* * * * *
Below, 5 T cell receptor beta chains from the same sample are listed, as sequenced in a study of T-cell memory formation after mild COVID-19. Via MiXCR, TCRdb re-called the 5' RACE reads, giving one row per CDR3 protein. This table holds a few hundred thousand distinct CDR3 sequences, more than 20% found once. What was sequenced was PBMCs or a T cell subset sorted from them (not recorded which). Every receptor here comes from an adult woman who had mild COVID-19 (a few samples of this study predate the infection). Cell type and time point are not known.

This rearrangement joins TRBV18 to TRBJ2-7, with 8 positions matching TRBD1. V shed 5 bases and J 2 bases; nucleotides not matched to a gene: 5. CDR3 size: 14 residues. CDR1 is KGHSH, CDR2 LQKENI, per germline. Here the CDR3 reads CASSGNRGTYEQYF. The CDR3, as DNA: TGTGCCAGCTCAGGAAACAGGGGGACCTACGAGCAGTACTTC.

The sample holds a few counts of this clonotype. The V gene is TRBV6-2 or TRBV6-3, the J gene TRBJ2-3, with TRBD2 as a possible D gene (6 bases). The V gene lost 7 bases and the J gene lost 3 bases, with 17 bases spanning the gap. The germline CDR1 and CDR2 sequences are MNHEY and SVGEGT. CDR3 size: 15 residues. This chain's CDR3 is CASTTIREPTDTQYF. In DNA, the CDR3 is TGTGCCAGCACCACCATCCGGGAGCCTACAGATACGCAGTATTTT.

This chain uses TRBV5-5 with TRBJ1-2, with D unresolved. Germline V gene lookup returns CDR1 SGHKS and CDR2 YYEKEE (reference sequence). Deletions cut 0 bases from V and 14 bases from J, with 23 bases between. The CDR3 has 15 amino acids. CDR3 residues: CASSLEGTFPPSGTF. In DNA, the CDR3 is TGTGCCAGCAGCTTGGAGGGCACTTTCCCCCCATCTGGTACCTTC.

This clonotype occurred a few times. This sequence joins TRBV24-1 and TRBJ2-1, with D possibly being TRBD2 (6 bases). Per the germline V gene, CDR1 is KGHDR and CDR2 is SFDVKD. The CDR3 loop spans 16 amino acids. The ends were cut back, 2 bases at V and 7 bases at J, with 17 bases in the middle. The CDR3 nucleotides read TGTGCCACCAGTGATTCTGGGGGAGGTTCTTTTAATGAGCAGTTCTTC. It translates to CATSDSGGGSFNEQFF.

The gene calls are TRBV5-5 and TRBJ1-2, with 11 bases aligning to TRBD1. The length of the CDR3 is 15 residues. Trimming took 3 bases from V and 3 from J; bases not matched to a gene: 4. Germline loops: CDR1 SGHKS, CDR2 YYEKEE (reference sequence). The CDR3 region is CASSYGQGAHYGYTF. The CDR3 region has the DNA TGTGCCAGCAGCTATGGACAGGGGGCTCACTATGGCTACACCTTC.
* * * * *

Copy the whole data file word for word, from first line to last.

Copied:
Below, 5 T cell receptor beta chains from the same sample are listed, as sequenced in a study of T-cell memory formation after mild COVID-19. Via MiXCR, TCRdb re-called the 5' RACE reads, giving one row per CDR3 protein. This table holds a few hundred thousand distinct CDR3 sequences, more than 20% found once. What was sequenced was PBMCs or a T cell subset sorted from them (not recorded which). Every receptor here comes from an adult woman who had mild COVID-19 (a few samples of this study predate the infection). Cell type and time point are not known.

This rearrangement joins TRBV18 to TRBJ2-7, with 8 positions matching TRBD1. V shed 5 bases and J 2 bases; nucleotides not matched to a gene: 5. CDR3 size: 14 residues. CDR1 is KGHSH, CDR2 LQKENI, per germline. Here the CDR3 reads CASSGNRGTYEQYF. The CDR3, as DNA: TGTGCCAGCTCAGGAAACAGGGGGACCTACGAGCAGTACTTC.

The sample holds a few counts of this clonotype. The V gene is TRBV6-2 or TRBV6-3, the J gene TRBJ2-3, with TRBD2 as a possible D gene (6 bases). The V gene lost 7 bases and the J gene lost 3 bases, with 17 bases spanning the gap. The germline CDR1 and CDR2 sequences are MNHEY and SVGEGT. CDR3 size: 15 residues. This chain's CDR3 is CASTTIREPTDTQYF. In DNA, the CDR3 is TGTGCCAGCACCACCATCCGGGAGCCTACAGATACGCAGTATTTT.

This chain uses TRBV5-5 with TRBJ1-2, with D unresolved. Germline V gene lookup returns CDR1 SGHKS and CDR2 YYEKEE (reference sequence). Deletions cut 0 bases from V and 14 bases from J, with 23 bases between. The CDR3 has 15 amino acids. CDR3 residues: CASSLEGTFPPSGTF. In DNA, the CDR3 is TGTGCCAGCAGCTTGGAGGGCACTTTCCCCCCATCTGGTACCTTC.

This clonotype occurred a few times. This sequence joins TRBV24-1 and TRBJ2-1, with D possibly being TRBD2 (6 bases). Per the germline V gene, CDR1 is KGHDR and CDR2 is SFDVKD. The CDR3 loop spans 16 amino acids. The ends were cut back, 2 bases at V and 7 bases at J, with 17 bases in the middle. The CDR3 nucleotides read TGTGCCACCAGTGATTCTGGGGGAGGTTCTTTTAATGAGCAGTTCTTC. It translates to CATSDSGGGSFNEQFF.

The gene calls are TRBV5-5 and TRBJ1-2, with 11 bases aligning to TRBD1. The length of the CDR3 is 15 residues. Trimming took 3 bases from V and 3 from J; bases not matched to a gene: 4. Germline loops: CDR1 SGHKS, CDR2 YYEKEE (reference sequence). The CDR3 region is CASSYGQGAHYGYTF. The CDR3 region has the DNA TGTGCCAGCAGCTATGGACAGGGGGCTCACTATGGCTACACCTTC.